5. In order for the mayo to emulsify, you must go slowly. Start with a few drops and then a very slow stream.
  6. Continue adding the oil until it is all in the blender.
  7. Using a Vitamix, I ended with a few seconds on high. It added an extra bit of creaminess to the mayo.

This post appears at Nourishing Joy’s Thank Goodness It’s Monday #22 along with loads of other great posts!

12 Responses to “Sardine Mayo”

  1. [...] not surprised I hadn’t come across the idea of making mayonnaise out of small oily fish before today, but I sure wish I [...]

  2. on 02 Jun 2013 at 3:15 pmD. M. Mitchell

    That’s pretty much how I make my mayo–sans sardine. One-quarter cup EVOO in the blender, 1/2 tsp salt, 1 tbsp mustard, 1 tsp stevia or honey (more or less), 1/2 tsp white pepper, 2 tbsp organic, raw apple cider vinegar, one large egg. Start the blender on lowest setting, remove the top piece and drizzle in the rest of the EVOO so slowly its nearly painful. Towards the end my congealed mayo usually cavitates before I’ve poured in all the EVOO and it will pool on top, so I use a small rubber spatula to carefully give it a mix. Carefully, because if you go too deep you’ll end up with tiny bits of rubber in your mayo. :-). I got the original recipe from a cook book my sister has and they suggested using canola oil, of course. (Bleh!)

  3. on 02 Jun 2013 at 9:41 pmGiGi Eats Celebrities

    How unique! I LOVE this recipe and must make it!

  4. on 03 Jun 2013 at 3:33 amSarah, Simply Cooked

    What a great idea! I bet it is quite tasty – more interesting than regular mayo. Wouldn’t it make a great sauce for a smoked salmon breakfast?

  5. on 03 Jun 2013 at 11:34 amKristine Rudolph

    Oh yes, it would!

  6. on 05 Jun 2013 at 4:56 amMark

    Sorry for being really stupid, but I’m assuming the sardine is cooked first?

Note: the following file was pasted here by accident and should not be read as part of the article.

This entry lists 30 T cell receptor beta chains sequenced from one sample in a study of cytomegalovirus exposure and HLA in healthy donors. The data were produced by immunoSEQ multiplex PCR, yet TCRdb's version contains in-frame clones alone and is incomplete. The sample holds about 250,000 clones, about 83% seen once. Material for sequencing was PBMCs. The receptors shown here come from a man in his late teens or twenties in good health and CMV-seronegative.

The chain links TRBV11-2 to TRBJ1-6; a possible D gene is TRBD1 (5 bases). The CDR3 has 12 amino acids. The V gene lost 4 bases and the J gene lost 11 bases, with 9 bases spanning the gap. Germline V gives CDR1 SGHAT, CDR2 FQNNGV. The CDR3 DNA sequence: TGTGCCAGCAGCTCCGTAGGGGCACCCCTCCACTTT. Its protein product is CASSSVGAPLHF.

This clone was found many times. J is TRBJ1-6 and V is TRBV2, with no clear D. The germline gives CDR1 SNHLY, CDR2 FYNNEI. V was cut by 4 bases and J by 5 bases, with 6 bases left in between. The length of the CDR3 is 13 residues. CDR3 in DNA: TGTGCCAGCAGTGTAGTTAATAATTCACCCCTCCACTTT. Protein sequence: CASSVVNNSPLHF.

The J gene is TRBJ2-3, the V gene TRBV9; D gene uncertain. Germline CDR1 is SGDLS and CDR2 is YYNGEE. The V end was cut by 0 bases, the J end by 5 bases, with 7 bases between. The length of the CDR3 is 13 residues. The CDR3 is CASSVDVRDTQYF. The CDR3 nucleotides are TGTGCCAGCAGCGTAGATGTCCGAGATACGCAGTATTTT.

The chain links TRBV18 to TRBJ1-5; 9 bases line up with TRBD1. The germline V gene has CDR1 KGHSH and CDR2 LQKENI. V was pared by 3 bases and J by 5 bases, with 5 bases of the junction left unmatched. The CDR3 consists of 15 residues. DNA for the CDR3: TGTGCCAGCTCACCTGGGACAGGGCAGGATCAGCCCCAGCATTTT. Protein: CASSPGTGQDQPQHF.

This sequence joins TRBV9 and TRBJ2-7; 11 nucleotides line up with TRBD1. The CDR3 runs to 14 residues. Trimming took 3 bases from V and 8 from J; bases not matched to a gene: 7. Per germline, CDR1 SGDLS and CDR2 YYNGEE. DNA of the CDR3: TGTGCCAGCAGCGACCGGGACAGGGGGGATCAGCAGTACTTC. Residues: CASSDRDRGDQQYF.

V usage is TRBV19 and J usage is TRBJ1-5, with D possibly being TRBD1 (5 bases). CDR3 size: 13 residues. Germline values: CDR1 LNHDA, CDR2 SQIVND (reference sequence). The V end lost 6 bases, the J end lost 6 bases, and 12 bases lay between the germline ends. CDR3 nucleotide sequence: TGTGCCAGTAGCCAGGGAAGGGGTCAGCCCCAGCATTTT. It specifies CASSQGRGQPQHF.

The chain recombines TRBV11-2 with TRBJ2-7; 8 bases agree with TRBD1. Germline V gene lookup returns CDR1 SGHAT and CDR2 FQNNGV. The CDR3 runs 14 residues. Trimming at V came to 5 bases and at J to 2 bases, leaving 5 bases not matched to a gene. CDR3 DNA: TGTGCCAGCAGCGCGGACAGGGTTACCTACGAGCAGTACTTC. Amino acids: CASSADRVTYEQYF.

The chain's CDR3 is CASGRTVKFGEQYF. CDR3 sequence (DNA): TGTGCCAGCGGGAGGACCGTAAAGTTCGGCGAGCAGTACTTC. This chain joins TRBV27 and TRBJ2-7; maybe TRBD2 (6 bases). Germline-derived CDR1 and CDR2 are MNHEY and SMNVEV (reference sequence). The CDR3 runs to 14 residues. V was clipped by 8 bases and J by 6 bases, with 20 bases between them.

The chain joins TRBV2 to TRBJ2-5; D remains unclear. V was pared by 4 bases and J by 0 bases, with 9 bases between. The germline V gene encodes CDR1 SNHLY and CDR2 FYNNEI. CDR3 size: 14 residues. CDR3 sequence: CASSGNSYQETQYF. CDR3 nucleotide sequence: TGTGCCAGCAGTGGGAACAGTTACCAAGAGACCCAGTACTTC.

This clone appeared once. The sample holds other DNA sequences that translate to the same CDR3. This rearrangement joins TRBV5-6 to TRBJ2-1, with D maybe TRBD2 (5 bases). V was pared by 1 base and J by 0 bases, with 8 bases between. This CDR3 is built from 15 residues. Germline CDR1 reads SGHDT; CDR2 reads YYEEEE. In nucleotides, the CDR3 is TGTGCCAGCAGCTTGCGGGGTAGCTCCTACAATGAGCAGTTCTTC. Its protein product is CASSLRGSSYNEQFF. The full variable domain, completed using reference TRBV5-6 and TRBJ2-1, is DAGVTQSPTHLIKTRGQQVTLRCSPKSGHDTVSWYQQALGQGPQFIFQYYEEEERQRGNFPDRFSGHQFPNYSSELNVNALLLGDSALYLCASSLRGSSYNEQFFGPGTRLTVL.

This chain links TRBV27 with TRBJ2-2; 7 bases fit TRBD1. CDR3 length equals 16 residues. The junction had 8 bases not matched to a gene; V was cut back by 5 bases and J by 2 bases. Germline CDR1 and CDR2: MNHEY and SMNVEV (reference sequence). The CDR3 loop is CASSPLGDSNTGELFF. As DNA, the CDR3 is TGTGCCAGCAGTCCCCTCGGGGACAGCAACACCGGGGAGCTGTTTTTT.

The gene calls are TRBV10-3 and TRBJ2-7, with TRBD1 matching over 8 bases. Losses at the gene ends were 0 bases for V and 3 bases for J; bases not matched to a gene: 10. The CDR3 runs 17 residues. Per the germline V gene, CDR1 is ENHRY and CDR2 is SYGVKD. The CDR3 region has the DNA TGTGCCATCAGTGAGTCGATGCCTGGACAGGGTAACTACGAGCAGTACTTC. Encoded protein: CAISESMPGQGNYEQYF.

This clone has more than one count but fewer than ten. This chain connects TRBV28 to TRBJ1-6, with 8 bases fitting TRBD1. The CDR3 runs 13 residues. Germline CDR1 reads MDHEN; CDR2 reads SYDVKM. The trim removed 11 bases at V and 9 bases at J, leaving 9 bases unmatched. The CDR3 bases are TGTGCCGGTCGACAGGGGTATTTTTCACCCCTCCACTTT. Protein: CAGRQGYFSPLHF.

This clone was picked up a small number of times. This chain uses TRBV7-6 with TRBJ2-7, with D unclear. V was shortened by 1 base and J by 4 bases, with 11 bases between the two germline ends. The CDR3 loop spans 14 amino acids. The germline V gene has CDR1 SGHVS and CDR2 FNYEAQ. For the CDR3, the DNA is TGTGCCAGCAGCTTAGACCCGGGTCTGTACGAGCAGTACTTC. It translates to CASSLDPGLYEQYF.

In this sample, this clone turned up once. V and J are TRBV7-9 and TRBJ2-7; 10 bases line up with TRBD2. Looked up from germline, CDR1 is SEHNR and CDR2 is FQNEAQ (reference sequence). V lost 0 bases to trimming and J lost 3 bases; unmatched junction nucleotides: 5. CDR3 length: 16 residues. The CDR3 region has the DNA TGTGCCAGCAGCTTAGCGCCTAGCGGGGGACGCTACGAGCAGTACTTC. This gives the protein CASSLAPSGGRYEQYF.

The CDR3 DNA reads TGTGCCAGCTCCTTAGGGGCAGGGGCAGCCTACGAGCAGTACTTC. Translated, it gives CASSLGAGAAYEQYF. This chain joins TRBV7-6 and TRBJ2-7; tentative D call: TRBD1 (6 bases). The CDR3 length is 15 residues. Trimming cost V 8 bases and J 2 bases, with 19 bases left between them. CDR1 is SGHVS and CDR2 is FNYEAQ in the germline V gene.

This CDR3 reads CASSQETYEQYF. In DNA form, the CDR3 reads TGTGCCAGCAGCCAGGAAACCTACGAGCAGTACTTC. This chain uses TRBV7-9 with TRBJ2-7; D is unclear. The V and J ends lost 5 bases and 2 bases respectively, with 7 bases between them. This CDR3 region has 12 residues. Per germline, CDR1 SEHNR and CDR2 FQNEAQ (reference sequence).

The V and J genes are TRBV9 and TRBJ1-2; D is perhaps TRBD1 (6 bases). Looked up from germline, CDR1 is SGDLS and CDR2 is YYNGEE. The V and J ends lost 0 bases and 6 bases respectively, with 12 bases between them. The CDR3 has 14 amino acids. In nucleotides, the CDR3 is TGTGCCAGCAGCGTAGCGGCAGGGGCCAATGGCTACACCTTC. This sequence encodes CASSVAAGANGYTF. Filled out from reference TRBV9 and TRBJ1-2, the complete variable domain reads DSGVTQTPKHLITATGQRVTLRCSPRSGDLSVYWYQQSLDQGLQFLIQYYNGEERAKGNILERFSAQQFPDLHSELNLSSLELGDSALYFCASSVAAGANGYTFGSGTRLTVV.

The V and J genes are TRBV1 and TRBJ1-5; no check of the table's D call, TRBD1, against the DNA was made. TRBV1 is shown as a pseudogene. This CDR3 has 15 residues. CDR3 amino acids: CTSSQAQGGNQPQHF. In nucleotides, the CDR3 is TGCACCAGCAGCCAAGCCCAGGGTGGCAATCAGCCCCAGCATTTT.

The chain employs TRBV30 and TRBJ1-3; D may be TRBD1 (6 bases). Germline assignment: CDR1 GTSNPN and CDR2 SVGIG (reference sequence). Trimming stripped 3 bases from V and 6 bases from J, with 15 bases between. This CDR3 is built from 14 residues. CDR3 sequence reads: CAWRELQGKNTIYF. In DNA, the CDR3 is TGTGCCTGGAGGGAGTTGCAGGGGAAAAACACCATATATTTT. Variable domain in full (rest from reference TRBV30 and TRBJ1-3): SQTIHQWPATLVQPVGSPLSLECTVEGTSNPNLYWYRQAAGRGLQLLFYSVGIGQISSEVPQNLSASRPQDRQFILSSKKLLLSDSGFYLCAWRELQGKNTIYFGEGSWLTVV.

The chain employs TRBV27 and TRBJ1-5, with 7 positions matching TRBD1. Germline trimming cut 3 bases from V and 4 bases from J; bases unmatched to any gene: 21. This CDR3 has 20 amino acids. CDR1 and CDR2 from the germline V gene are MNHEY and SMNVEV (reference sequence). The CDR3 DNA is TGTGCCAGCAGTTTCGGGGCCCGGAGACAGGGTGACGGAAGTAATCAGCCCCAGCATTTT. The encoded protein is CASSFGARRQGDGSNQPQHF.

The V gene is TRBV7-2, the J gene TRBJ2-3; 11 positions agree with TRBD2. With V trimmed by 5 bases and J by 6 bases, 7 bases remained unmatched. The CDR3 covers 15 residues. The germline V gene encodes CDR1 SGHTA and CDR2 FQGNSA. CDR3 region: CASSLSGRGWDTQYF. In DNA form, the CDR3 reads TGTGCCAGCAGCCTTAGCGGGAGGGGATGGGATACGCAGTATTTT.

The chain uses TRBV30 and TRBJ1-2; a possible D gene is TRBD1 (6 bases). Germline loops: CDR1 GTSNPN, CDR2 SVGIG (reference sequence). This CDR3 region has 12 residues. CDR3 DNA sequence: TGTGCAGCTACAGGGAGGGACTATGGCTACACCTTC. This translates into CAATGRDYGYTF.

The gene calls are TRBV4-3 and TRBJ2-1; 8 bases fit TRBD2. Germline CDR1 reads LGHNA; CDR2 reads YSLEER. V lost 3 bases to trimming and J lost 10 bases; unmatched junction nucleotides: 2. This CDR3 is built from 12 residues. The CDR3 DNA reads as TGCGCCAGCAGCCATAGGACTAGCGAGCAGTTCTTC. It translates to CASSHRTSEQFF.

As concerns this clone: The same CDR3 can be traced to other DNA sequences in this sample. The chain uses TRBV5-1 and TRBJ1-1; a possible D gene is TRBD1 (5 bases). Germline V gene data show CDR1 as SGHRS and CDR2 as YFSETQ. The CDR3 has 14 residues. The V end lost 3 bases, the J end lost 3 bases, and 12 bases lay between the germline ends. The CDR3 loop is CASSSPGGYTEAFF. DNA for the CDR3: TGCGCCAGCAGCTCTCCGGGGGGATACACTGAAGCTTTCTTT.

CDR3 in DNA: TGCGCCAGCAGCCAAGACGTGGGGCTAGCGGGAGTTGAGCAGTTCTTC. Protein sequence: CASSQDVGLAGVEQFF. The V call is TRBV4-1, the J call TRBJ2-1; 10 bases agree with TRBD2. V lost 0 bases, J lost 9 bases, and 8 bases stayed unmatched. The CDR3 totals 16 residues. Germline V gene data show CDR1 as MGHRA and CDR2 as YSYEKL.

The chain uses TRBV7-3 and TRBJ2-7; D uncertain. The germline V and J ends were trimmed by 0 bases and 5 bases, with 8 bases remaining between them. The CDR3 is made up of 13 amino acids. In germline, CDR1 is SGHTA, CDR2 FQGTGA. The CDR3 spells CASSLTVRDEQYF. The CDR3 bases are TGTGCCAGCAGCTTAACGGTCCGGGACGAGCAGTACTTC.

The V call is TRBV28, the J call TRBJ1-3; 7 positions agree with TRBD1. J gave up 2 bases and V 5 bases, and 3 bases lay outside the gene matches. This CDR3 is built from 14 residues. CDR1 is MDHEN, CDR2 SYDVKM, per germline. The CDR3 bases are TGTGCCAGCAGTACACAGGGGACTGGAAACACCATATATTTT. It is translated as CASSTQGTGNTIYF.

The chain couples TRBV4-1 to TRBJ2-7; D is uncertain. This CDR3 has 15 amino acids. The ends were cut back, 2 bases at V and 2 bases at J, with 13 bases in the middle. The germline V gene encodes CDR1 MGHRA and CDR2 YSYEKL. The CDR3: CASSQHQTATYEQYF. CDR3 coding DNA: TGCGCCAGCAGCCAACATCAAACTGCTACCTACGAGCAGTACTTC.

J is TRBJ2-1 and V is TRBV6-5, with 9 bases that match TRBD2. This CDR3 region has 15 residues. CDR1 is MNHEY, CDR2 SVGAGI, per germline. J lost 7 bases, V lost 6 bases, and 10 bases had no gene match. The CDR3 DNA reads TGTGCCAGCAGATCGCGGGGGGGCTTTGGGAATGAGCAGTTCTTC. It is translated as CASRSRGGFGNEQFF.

7. on 05 Jun 2013 at 8:25 amKristine Rudolph

    If you buy it in a tin, like the Wild Planet ones I used, then yes. I’ve never actually seen raw sardines available at my fish counter, but if you have access to them and plan to use them, you would want to cook it first.

  8. [...] Sardine Mayo from Kristine [...]

  9. on 01 Jul 2013 at 8:32 amHomemade Condiments

    [...] oil to substitute, and it tastes good, but is a bit too solid refrigerated.  I am tempted to try this sardine mayo recipe next [...]

  10. on 17 Aug 2013 at 12:24 pmLBell

    First-ever try making homemade mayo and this worked beautifully! Thanks so much!

  11. on 17 Aug 2013 at 5:28 pmKristine Rudolph

    I am so glad it worked well for you and congrats on your first mayo experience!

  12. […] 8. Sardine Mayo If you’re looking for something a bit different why not try this sardine mayo? That is, if you like sardines. When you eat Paleo you may find that you’re introduced with new food ideas and food items that you didn’t eat before. But that’s part of the process, you want to broaden your horizons as much as you can, since there are so many foods you won’t be able to eat anymore. The interesting part of this recipe is that it’s pretty much your basic mayo, except for one ingredient: a sardine. This of course is going to give it a strong and fishy taste, but sardines are also high in omega-3s, so there’s a nutritional benefit to this mayonnaise as well. […]